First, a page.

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Early Universe

This is a graduate (masters) level course covering:
  • Recap of hot big bang, FRW model, distances, Hubble law
  • Geodesics, redshifting, energy conservation and Friedman equations in GR
  • Equilibrium distributions and thermal history
  • Boltzmann equation (unperturbed), freeze out and relics
  • Problems with the hot big bang
  • Inflation with a scalar field
  • Cosmological perturbation theory
  • Quantum generation of perturbations in inflation
  • Power spectrum predictions from inflation
  • Perturbation evolution and growth after reheating
  • Free streaming and Silk damping
  • Matter power spectrum
  • CMB anisotropies
It is expected that you will have done a previous course in General Relativity. Knowledge of Lagrangian mechanics and quantum field theory is also an advantage, but required results will be quickly introduced when required.

For a more introductory course (without General Relativity) see the Cosmology course, which precedes this one (however this is now taught by Robert Smith with somewhat different content). Note that there is significant overlap in the notes to be self-contained as a recap, topics which should be familiar are marked "revision".

Notes

Question sheets:

Open Note Exams
Note that in 2011/2012 the course content was different (Q1 content in now mostly covered in Cosmology). From 2013-2016 the rubric was to answer 2 out of 3 questions in 1hr 30 minutes. From 2016-17 the time allowed in 2hr. Some of these questions you will have seen before in this year's question sheets.

Books and other notes

There isn't a book that really covers the content of the course at a similar level, but some references may be useful for filling in details not covered by the course, different approaches and further reading. There are also some excellent notes by Anthony Challinor, which give full derivations of many things covered in the latter parts of the course, though going significantly beyond it in places. For the most part the notation is consistent. You can also find full derivations in Weinberg's Cosmology. Notes by Daniel Baumann may also be useful and are more similar in content.

Books:
  • Introduction to Cosmology by Barbara Ryden
    Updated 2016: Slightly lower level, but covers many similar topics plus reminder of the basics
  • Modern Cosmology by Scott Dodelson
    Updated 2003: A good reference, though differences in depth of coverage of different topics
  • The Primordial Density Perturbation by David Lyth and Andrew Liddle
    Updated 2009: Good reference for inflation and perturbations, but going well beyond the level of the course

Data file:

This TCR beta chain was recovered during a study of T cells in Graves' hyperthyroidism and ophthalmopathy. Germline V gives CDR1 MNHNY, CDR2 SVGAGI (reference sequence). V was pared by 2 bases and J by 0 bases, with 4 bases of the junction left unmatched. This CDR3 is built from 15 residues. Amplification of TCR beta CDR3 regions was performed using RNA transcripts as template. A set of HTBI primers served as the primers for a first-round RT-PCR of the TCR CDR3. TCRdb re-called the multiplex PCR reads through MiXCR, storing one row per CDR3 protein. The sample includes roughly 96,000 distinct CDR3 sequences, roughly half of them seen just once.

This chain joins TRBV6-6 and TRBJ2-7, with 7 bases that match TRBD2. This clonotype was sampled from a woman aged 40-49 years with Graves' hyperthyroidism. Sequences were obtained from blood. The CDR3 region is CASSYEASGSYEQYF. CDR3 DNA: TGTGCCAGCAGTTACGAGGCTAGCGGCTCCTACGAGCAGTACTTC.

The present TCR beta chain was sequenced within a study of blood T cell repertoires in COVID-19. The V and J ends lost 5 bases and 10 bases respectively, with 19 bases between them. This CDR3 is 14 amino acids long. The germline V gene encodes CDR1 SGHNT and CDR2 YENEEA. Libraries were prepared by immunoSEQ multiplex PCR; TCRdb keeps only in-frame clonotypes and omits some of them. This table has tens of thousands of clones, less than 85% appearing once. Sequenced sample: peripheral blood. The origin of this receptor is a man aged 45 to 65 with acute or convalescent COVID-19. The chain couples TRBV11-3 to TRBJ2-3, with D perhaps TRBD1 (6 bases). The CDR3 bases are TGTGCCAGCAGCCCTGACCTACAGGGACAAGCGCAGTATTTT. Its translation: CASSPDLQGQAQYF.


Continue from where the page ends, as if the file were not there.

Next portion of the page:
• Physical Foundations of Cosmology by Viatcheslav Mukhanov
    Mostly much more advanced, but Chapter 3 has useful material on thermal history
  • Cosmological Physics by John Peacock
    From 1998, so getting a bit old, but plenty of useful material
  • Cosmology by Steven Weinberg
    Does everything from first principles, going significantly further in places. Maybe a useful reference, but probably not the easiest place to start.
  • Primordial Cosmology by Patrick Peter
    2013: I don't have it, but includes some similar material and goes further into more advanced topics
  • Cosmic Microwave Background by Ruth Durrer
    2008: Much more mathematical and advanced, but a reference for more detail on sections about the CMB
  • Spacetime and Geometry by Sean Carroll
    A nice GR text book, may be a useful reference for some GR-related topics
  • An Introduction to Modern Cosmology by Andrew Liddle
    Updated 2015: Lower level, but may be useful for reminder of basics
  • Introduction to Cosmology by Matts Roos
    Updated 2015: I've not seen it
Toy problem worksheet on power spectra and transfer functions

Animations

There's also a MatLab script for generating 2D Gaussian random fields with a given spectrum (n_s).

Extra off-syllabus material

Some of the derivations are rather long, and not included in the notes or lectures, e.g. the perturbed Einstein equations and the second order action for calculation the fluctuations in inflation. The course only aims to cover the starting point and results, and important physics, rather than lots of tedious calculation of Christoffel symbols. If you are interested here are some Maple worksheets using GRTensor for calculating some of these results. Sorry these are not well documented, and in some places well beyond the level of the course